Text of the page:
Wednesday, August 08, 2018

Views of Tom Sawyer Island, 1957

Here are three views taken from the deck of the Mark Twain as it circled Tom Sawyer Island.

Chugging up the western side of the island, we get a fun look at part of Castle Rock (mostly out of frame to the right), with children enjoying Teeter-Totter Rock and Merry-Go-Round Rock just to the left. A pair of canoes glide ahead of us. The wooden structure right on the edge of the water is "Huck's Landing", where rafts would ferry guests to and from the mainland. "Tom's Landing" is the one closer to the Old Mill, FYI.


I've been so nervous on this trip through the untamed frontier, so old Fort Wilderness looks very inviting. I hope they have soft serve ice cream there, just like they did in the 19th century.


There's something so appealing about having a treehouse - perhaps it's a boy thing, but I'll bet plenty of girls would have wanted one too. A group of my friends tried to build one with no adult supervision; it turned out to be hard to scrounge scraps of wood, or even the necessary nails. It didn't get much beyond hammering some chunks of wood into the trunk of a tree to make the "ladder".   Clearly Tom Sawyer had a lot more drive, because his treehouse was pretty swell.


10 comments:

Nanook said...

Oh, Major-

Don't be silly. Everyone knows there wasn't any soft serve ice cream in the 19th century-! ('Mix-ins' was all the rage back then).

Once again, when you think all of this "wilderness" was smack-dab in the middle of Anaheim in 1957, it still makes one sit up and pay attention to what Walt and his Imagineers created.

Thanks, Major. (I DO happen to have some homemade chocolate chip ice cream, but I just may have to go after a bit of soft serve ice cream, instead).

Melissa said...

I'm fascinated by the hat in the first image! It's the same design as the souvenir paper hats, but it looks like it's made of stiffened fabric. I wish they'd turn around and give us the front view!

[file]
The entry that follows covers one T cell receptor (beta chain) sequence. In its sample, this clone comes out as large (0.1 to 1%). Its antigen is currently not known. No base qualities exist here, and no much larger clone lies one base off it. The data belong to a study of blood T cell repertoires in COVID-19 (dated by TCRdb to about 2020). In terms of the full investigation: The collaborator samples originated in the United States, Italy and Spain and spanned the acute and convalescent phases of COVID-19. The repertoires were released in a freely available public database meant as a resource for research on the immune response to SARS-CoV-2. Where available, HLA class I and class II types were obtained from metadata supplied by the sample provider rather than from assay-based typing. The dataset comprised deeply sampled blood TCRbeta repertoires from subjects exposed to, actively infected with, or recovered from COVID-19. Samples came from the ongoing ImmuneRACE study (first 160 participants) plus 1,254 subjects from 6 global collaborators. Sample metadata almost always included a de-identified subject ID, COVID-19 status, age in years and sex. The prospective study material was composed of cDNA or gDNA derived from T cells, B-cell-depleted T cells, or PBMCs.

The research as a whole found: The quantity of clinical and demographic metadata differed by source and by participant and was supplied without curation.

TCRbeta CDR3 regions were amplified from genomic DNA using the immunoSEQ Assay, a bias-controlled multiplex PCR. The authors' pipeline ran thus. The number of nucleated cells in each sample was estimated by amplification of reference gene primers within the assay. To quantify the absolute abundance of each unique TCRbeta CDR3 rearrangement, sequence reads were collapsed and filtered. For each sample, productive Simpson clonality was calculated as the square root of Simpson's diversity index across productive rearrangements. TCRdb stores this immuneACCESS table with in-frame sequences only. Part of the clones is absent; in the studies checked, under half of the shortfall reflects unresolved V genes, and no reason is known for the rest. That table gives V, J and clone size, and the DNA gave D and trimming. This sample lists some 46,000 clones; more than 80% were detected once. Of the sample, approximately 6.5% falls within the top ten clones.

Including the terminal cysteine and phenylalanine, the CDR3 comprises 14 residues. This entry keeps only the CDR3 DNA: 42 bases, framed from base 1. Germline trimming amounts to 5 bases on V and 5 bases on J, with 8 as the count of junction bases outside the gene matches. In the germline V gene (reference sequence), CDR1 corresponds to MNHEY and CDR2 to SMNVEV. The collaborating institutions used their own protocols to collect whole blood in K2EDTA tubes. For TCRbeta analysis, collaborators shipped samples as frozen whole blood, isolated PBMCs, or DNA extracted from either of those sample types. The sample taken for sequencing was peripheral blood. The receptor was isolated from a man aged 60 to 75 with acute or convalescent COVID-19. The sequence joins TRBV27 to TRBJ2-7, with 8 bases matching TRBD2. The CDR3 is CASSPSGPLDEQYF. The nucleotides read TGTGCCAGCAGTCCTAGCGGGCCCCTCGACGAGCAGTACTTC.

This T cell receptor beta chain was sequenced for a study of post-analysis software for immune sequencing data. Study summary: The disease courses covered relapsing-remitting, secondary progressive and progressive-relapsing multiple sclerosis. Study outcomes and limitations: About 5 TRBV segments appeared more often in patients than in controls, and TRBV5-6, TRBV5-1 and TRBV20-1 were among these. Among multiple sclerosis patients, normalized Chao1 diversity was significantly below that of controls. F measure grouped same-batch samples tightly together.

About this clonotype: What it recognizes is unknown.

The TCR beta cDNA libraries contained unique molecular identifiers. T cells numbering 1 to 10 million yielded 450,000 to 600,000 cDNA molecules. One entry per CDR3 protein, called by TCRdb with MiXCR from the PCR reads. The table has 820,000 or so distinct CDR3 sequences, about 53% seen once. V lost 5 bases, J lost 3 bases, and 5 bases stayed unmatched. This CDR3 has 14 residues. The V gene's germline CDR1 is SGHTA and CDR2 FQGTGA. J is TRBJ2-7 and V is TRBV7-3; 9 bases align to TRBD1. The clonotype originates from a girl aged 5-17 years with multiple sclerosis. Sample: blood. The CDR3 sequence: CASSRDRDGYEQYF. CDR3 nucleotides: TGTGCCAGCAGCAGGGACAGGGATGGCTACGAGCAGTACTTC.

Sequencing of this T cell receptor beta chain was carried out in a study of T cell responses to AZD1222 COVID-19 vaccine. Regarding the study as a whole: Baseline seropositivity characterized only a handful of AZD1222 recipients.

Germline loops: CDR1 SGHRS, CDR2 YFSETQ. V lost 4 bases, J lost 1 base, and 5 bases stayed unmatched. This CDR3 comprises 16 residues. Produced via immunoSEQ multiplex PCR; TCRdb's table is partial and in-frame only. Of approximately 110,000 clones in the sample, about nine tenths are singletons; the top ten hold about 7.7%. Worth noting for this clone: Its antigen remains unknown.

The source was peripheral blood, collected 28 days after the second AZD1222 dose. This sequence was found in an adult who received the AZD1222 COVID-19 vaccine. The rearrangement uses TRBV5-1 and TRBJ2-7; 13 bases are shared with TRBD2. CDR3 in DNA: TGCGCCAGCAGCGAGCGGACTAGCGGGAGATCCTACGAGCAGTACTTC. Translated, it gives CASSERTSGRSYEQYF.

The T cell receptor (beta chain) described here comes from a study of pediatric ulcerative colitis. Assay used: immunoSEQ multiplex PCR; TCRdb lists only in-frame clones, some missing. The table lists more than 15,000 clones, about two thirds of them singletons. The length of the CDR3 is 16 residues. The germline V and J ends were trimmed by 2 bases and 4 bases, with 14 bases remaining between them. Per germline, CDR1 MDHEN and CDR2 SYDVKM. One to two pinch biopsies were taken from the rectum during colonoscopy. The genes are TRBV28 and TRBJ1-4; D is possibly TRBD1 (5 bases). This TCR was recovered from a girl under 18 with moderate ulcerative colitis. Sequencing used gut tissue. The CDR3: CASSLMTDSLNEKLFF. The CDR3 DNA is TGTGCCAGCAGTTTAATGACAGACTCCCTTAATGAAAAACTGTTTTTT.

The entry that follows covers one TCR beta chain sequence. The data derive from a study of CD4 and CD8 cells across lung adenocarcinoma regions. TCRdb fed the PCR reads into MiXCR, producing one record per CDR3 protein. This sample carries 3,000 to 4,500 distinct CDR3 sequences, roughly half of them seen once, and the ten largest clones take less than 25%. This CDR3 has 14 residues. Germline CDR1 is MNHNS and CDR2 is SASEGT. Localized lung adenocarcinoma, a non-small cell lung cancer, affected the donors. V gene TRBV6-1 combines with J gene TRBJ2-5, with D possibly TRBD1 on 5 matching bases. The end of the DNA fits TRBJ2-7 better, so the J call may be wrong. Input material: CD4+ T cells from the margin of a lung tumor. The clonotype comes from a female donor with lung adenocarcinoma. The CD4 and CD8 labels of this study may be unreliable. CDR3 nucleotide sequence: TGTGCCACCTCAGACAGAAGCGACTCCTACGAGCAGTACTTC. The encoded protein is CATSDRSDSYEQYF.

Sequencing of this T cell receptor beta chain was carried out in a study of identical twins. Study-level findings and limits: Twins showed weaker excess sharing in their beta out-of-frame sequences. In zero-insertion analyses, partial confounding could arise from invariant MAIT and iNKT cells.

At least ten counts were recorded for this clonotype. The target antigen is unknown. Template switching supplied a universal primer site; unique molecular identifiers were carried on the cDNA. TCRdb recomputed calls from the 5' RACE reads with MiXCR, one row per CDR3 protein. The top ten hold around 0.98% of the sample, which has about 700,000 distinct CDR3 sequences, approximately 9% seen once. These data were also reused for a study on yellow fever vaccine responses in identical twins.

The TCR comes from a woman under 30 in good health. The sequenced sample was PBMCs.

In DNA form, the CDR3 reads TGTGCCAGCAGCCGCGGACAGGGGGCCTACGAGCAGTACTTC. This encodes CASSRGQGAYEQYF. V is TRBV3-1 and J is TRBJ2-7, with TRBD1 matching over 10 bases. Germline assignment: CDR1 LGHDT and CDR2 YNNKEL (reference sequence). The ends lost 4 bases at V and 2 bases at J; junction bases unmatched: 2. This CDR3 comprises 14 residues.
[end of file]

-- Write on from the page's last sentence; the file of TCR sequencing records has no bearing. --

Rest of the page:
TokyoMagic! said...

These are great "early" shots of the island. Unfortunately, the horizon in that first photo is now dominated by the view of the parking structure. :-(

Stuart Powley said...

When I was a kid, my grandfather and I built a tree house in his back yard. It was a platform with the tree trunk in the middle. The ladder pulled up and the "front door" was a trap door in the floor. There wasn't a top (the top of the large tree took care of that) and it had a wall (about four feet tall) around all four sides. All in all, it was wonderful! Unfortunately although the tree is still there, the house had to be pulled down years ago when it got too rotted to be safe.

K. Martinez said...

Love how Huck's Treehouse is the highest point on the island. Thanks, Major.

Stefano said...

The hat in the first photo looks like a massive waffle fortune cookie. With all of the disheartening changes to this area, at least those two pine trees on the right of the last picture are still there, now grown gigantic.

Thanks for the look back, Major, when kids ran freely through slightly dangerous adventures, just as Walt intended.

Anonymous said...

Looking at Castle Rock in the first photo - The rockwork was just so finely detailed. Walt must have had every propmaker in Hollywood working on the park prior to opening day.